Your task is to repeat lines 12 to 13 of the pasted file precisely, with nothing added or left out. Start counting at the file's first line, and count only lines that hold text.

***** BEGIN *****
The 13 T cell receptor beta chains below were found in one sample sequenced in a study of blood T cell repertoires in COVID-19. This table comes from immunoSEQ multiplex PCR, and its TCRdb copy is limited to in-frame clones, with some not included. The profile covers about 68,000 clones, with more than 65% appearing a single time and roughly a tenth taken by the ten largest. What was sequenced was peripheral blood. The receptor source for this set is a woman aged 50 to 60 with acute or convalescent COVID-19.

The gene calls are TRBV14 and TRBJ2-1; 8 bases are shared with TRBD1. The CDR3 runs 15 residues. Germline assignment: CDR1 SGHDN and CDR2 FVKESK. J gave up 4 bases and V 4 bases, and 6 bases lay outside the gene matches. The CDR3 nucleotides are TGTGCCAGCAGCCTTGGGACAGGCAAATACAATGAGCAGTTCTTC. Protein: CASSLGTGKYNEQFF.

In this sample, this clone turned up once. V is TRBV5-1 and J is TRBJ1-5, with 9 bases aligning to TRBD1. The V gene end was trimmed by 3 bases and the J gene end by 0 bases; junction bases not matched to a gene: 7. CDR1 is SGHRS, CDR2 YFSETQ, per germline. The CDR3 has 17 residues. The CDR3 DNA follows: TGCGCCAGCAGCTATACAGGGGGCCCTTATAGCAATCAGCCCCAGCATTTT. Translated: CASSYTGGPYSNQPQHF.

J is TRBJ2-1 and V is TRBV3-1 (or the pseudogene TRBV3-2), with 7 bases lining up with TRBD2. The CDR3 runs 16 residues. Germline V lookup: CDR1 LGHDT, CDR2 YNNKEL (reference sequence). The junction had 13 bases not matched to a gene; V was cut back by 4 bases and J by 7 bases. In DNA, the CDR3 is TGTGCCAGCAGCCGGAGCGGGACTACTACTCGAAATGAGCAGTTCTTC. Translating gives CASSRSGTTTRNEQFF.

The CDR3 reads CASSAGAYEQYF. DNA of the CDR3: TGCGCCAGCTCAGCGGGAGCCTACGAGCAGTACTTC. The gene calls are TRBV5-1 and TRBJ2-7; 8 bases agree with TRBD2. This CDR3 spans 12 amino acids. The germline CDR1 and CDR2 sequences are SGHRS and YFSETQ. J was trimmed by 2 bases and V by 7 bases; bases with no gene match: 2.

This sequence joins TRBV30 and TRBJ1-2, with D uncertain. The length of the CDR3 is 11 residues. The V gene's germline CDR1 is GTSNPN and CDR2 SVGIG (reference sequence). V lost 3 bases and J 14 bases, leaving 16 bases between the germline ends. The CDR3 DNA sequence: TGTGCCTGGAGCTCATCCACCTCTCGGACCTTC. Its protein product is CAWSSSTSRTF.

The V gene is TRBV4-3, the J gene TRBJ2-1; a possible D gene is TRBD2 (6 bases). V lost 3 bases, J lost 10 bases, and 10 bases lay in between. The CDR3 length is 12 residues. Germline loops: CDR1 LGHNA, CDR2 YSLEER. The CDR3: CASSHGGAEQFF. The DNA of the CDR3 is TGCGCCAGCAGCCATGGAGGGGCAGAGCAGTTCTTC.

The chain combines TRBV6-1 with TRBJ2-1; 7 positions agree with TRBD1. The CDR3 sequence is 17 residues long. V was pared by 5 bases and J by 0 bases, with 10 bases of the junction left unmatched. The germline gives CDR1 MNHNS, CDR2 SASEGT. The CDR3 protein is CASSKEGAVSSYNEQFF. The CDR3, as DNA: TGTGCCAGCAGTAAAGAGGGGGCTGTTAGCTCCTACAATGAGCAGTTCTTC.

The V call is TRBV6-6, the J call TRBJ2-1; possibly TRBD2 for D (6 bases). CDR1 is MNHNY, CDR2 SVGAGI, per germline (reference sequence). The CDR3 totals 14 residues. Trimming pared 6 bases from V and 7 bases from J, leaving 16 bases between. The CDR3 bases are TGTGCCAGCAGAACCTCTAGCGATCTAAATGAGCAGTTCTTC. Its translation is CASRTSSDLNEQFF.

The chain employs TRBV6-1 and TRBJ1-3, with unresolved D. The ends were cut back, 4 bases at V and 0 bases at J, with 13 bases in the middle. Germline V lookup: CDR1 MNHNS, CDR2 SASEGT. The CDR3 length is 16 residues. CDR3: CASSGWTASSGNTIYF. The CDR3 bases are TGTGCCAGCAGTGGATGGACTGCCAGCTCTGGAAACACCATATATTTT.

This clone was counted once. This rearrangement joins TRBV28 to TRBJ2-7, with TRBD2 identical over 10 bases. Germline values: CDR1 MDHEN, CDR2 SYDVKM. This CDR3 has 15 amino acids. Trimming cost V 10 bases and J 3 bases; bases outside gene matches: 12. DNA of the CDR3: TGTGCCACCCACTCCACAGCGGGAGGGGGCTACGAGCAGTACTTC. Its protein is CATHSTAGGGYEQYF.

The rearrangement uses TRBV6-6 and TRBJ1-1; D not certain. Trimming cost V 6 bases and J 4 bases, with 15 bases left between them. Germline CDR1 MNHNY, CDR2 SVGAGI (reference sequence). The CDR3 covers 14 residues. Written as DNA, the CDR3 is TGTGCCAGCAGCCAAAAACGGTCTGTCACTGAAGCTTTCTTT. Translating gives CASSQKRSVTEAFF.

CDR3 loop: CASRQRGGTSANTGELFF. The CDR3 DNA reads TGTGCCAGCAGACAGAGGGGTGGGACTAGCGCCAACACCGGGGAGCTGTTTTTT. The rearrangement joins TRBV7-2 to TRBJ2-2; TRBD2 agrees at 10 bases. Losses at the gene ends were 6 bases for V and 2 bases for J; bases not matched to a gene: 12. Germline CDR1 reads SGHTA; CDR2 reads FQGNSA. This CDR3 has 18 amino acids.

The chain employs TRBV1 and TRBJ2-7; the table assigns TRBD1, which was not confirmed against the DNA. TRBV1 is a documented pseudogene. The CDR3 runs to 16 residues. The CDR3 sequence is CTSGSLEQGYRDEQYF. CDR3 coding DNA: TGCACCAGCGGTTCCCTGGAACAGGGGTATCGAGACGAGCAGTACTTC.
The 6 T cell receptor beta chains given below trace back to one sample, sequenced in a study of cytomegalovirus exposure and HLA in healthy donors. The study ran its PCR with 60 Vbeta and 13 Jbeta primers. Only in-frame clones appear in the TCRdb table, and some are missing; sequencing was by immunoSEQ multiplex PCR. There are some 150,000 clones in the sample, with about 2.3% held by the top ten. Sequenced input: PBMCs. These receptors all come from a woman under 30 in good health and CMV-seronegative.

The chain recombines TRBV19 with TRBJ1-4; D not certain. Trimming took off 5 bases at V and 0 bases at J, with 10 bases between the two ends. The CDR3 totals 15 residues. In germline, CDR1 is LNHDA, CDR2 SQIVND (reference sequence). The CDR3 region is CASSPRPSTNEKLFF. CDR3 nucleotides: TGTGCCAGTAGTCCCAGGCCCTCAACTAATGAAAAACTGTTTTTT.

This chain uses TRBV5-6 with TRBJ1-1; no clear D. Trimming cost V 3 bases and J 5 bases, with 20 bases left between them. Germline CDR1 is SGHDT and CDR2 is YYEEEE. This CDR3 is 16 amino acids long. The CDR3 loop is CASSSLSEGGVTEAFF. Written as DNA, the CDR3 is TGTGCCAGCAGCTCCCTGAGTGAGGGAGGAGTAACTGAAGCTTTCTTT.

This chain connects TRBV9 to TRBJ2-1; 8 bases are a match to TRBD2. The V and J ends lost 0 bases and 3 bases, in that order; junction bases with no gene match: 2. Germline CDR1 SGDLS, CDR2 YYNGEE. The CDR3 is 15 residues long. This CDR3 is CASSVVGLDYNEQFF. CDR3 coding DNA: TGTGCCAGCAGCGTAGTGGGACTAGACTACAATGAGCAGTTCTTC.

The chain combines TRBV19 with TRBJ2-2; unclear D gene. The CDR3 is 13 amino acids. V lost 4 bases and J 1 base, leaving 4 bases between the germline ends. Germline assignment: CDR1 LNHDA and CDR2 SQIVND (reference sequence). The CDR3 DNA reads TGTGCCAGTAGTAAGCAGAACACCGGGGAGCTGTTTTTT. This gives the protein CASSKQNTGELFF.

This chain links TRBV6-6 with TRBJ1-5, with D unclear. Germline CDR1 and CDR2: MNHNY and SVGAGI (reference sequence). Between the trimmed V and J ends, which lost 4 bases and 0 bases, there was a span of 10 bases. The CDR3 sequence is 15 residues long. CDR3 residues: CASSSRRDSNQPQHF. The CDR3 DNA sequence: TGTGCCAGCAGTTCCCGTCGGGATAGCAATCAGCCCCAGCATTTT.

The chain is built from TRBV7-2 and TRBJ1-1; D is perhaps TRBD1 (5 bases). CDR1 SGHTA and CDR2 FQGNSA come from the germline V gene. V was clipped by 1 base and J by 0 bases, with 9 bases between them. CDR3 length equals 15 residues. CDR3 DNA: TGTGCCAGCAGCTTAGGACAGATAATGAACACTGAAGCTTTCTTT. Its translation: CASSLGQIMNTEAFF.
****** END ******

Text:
The rearrangement uses TRBV6-6 and TRBJ1-1; D not certain. Trimming cost V 6 bases and J 4 bases, with 15 bases left between them. Germline CDR1 MNHNY, CDR2 SVGAGI (reference sequence). The CDR3 covers 14 residues. Written as DNA, the CDR3 is TGTGCCAGCAGCCAAAAACGGTCTGTCACTGAAGCTTTCTTT. Translating gives CASSQKRSVTEAFF.

CDR3 loop: CASRQRGGTSANTGELFF. The CDR3 DNA reads TGTGCCAGCAGACAGAGGGGTGGGACTAGCGCCAACACCGGGGAGCTGTTTTTT. The rearrangement joins TRBV7-2 to TRBJ2-2; TRBD2 agrees at 10 bases. Losses at the gene ends were 6 bases for V and 2 bases for J; bases not matched to a gene: 12. Germline CDR1 reads SGHTA; CDR2 reads FQGNSA. This CDR3 has 18 amino acids.